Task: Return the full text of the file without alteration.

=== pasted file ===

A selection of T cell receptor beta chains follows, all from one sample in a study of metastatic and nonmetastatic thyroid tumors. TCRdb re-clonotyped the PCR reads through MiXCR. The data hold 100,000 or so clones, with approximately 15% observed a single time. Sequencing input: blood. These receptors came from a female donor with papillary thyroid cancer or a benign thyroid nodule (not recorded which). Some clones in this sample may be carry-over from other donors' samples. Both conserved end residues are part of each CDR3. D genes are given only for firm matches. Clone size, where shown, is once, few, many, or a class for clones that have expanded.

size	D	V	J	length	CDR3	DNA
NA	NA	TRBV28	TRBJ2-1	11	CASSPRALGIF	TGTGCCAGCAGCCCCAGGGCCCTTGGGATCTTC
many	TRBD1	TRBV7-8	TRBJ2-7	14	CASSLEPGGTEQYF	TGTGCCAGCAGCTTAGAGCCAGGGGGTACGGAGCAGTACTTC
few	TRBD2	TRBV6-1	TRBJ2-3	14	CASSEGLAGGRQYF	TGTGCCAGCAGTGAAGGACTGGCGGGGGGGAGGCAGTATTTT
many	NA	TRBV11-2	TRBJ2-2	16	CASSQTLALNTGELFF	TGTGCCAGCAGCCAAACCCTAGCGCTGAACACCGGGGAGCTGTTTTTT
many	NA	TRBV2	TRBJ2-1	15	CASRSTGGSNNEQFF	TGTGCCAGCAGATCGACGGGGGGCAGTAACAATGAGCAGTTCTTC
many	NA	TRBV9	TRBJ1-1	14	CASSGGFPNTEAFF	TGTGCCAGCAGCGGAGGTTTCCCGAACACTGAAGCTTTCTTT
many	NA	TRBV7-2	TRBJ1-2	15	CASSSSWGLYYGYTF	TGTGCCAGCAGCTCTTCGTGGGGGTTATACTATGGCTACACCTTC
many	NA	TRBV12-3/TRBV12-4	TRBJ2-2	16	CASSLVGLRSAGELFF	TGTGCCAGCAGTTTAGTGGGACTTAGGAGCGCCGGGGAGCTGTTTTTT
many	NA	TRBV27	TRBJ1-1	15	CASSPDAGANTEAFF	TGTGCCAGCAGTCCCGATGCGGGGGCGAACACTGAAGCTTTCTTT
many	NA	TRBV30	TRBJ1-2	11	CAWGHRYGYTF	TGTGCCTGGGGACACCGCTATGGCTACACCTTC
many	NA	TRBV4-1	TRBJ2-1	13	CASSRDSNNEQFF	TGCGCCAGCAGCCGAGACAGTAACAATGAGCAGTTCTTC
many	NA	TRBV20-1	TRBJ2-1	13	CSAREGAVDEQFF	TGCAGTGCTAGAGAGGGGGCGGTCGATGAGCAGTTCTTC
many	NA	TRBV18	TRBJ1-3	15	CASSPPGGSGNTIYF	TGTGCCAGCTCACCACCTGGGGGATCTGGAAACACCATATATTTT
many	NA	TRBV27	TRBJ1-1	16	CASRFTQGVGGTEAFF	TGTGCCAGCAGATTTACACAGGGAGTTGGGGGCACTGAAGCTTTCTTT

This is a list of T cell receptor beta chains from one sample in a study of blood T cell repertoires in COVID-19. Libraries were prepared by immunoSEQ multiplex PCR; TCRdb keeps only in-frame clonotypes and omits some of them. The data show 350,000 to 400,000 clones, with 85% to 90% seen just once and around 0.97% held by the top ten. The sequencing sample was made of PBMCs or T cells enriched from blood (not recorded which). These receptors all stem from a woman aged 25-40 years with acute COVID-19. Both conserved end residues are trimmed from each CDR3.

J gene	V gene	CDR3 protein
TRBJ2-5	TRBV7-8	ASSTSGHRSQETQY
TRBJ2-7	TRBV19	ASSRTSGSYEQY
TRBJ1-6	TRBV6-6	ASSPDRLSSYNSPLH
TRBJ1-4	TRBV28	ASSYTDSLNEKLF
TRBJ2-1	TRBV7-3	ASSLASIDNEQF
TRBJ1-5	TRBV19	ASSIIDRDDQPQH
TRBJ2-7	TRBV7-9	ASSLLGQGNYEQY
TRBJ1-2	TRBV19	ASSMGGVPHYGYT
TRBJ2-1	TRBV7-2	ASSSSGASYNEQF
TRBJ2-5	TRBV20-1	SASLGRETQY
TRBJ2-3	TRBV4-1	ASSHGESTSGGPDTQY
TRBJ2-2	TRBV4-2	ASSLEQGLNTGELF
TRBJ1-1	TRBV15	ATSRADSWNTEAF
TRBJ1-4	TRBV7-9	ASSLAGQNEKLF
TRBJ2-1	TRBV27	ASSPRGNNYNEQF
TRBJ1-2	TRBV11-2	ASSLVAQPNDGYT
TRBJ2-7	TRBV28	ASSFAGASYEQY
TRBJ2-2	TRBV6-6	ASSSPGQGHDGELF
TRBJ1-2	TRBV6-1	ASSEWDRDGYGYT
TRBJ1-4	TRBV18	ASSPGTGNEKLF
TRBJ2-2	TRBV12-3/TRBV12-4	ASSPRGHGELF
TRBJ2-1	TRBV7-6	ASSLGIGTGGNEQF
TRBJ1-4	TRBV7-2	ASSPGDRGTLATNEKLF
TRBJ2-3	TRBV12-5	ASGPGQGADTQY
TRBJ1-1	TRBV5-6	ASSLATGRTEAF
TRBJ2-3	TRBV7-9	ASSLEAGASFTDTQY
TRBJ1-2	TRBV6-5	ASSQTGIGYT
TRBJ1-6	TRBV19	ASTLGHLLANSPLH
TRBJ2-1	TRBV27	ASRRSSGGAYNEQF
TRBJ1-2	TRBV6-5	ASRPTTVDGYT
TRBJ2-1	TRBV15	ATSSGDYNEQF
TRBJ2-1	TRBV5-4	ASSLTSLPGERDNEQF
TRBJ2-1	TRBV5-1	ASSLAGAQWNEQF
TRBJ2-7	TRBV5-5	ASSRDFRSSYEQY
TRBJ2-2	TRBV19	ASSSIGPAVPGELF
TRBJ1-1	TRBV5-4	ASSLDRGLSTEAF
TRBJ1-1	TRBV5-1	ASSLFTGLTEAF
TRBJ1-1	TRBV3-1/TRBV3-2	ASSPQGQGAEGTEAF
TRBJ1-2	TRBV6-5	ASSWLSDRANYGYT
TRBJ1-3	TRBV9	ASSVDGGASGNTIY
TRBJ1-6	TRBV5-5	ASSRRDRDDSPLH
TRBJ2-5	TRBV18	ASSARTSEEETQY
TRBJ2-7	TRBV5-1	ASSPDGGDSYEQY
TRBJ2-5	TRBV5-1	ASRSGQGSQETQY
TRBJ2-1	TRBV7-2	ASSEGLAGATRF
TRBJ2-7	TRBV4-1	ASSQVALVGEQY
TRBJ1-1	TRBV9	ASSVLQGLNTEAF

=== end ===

A selection of T cell receptor beta chains follows, all from one sample in a study of metastatic and nonmetastatic thyroid tumors. TCRdb re-clonotyped the PCR reads through MiXCR. The data hold 100,000 or so clones, with approximately 15% observed a single time. Sequencing input: blood. These receptors came from a female donor with papillary thyroid cancer or a benign thyroid nodule (not recorded which). Some clones in this sample may be carry-over from other donors' samples. Both conserved end residues are part of each CDR3. D genes are given only for firm matches. Clone size, where shown, is once, few, many, or a class for clones that have expanded.

size	D	V	J	length	CDR3	DNA
NA	NA	TRBV28	TRBJ2-1	11	CASSPRALGIF	TGTGCCAGCAGCCCCAGGGCCCTTGGGATCTTC
many	TRBD1	TRBV7-8	TRBJ2-7	14	CASSLEPGGTEQYF	TGTGCCAGCAGCTTAGAGCCAGGGGGTACGGAGCAGTACTTC
few	TRBD2	TRBV6-1	TRBJ2-3	14	CASSEGLAGGRQYF	TGTGCCAGCAGTGAAGGACTGGCGGGGGGGAGGCAGTATTTT
many	NA	TRBV11-2	TRBJ2-2	16	CASSQTLALNTGELFF	TGTGCCAGCAGCCAAACCCTAGCGCTGAACACCGGGGAGCTGTTTTTT
many	NA	TRBV2	TRBJ2-1	15	CASRSTGGSNNEQFF	TGTGCCAGCAGATCGACGGGGGGCAGTAACAATGAGCAGTTCTTC
many	NA	TRBV9	TRBJ1-1	14	CASSGGFPNTEAFF	TGTGCCAGCAGCGGAGGTTTCCCGAACACTGAAGCTTTCTTT
many	NA	TRBV7-2	TRBJ1-2	15	CASSSSWGLYYGYTF	TGTGCCAGCAGCTCTTCGTGGGGGTTATACTATGGCTACACCTTC
many	NA	TRBV12-3/TRBV12-4	TRBJ2-2	16	CASSLVGLRSAGELFF	TGTGCCAGCAGTTTAGTGGGACTTAGGAGCGCCGGGGAGCTGTTTTTT
many	NA	TRBV27	TRBJ1-1	15	CASSPDAGANTEAFF	TGTGCCAGCAGTCCCGATGCGGGGGCGAACACTGAAGCTTTCTTT
many	NA	TRBV30	TRBJ1-2	11	CAWGHRYGYTF	TGTGCCTGGGGACACCGCTATGGCTACACCTTC
many	NA	TRBV4-1	TRBJ2-1	13	CASSRDSNNEQFF	TGCGCCAGCAGCCGAGACAGTAACAATGAGCAGTTCTTC
many	NA	TRBV20-1	TRBJ2-1	13	CSAREGAVDEQFF	TGCAGTGCTAGAGAGGGGGCGGTCGATGAGCAGTTCTTC
many	NA	TRBV18	TRBJ1-3	15	CASSPPGGSGNTIYF	TGTGCCAGCTCACCACCTGGGGGATCTGGAAACACCATATATTTT
many	NA	TRBV27	TRBJ1-1	16	CASRFTQGVGGTEAFF	TGTGCCAGCAGATTTACACAGGGAGTTGGGGGCACTGAAGCTTTCTTT

This is a list of T cell receptor beta chains from one sample in a study of blood T cell repertoires in COVID-19. Libraries were prepared by immunoSEQ multiplex PCR; TCRdb keeps only in-frame clonotypes and omits some of them. The data show 350,000 to 400,000 clones, with 85% to 90% seen just once and around 0.97% held by the top ten. The sequencing sample was made of PBMCs or T cells enriched from blood (not recorded which). These receptors all stem from a woman aged 25-40 years with acute COVID-19. Both conserved end residues are trimmed from each CDR3.

J gene	V gene	CDR3 protein
TRBJ2-5	TRBV7-8	ASSTSGHRSQETQY
TRBJ2-7	TRBV19	ASSRTSGSYEQY
TRBJ1-6	TRBV6-6	ASSPDRLSSYNSPLH
TRBJ1-4	TRBV28	ASSYTDSLNEKLF
TRBJ2-1	TRBV7-3	ASSLASIDNEQF
TRBJ1-5	TRBV19	ASSIIDRDDQPQH
TRBJ2-7	TRBV7-9	ASSLLGQGNYEQY
TRBJ1-2	TRBV19	ASSMGGVPHYGYT
TRBJ2-1	TRBV7-2	ASSSSGASYNEQF
TRBJ2-5	TRBV20-1	SASLGRETQY
TRBJ2-3	TRBV4-1	ASSHGESTSGGPDTQY
TRBJ2-2	TRBV4-2	ASSLEQGLNTGELF
TRBJ1-1	TRBV15	ATSRADSWNTEAF
TRBJ1-4	TRBV7-9	ASSLAGQNEKLF
TRBJ2-1	TRBV27	ASSPRGNNYNEQF
TRBJ1-2	TRBV11-2	ASSLVAQPNDGYT
TRBJ2-7	TRBV28	ASSFAGASYEQY
TRBJ2-2	TRBV6-6	ASSSPGQGHDGELF
TRBJ1-2	TRBV6-1	ASSEWDRDGYGYT
TRBJ1-4	TRBV18	ASSPGTGNEKLF
TRBJ2-2	TRBV12-3/TRBV12-4	ASSPRGHGELF
TRBJ2-1	TRBV7-6	ASSLGIGTGGNEQF
TRBJ1-4	TRBV7-2	ASSPGDRGTLATNEKLF
TRBJ2-3	TRBV12-5	ASGPGQGADTQY
TRBJ1-1	TRBV5-6	ASSLATGRTEAF
TRBJ2-3	TRBV7-9	ASSLEAGASFTDTQY
TRBJ1-2	TRBV6-5	ASSQTGIGYT
TRBJ1-6	TRBV19	ASTLGHLLANSPLH
TRBJ2-1	TRBV27	ASRRSSGGAYNEQF
TRBJ1-2	TRBV6-5	ASRPTTVDGYT
TRBJ2-1	TRBV15	ATSSGDYNEQF
TRBJ2-1	TRBV5-4	ASSLTSLPGERDNEQF
TRBJ2-1	TRBV5-1	ASSLAGAQWNEQF
TRBJ2-7	TRBV5-5	ASSRDFRSSYEQY
TRBJ2-2	TRBV19	ASSSIGPAVPGELF
TRBJ1-1	TRBV5-4	ASSLDRGLSTEAF
TRBJ1-1	TRBV5-1	ASSLFTGLTEAF
TRBJ1-1	TRBV3-1/TRBV3-2	ASSPQGQGAEGTEAF
TRBJ1-2	TRBV6-5	ASSWLSDRANYGYT
TRBJ1-3	TRBV9	ASSVDGGASGNTIY
TRBJ1-6	TRBV5-5	ASSRRDRDDSPLH
TRBJ2-5	TRBV18	ASSARTSEEETQY
TRBJ2-7	TRBV5-1	ASSPDGGDSYEQY
TRBJ2-5	TRBV5-1	ASRSGQGSQETQY
TRBJ2-1	TRBV7-2	ASSEGLAGATRF
TRBJ2-7	TRBV4-1	ASSQVALVGEQY
TRBJ1-1	TRBV9	ASSVLQGLNTEAF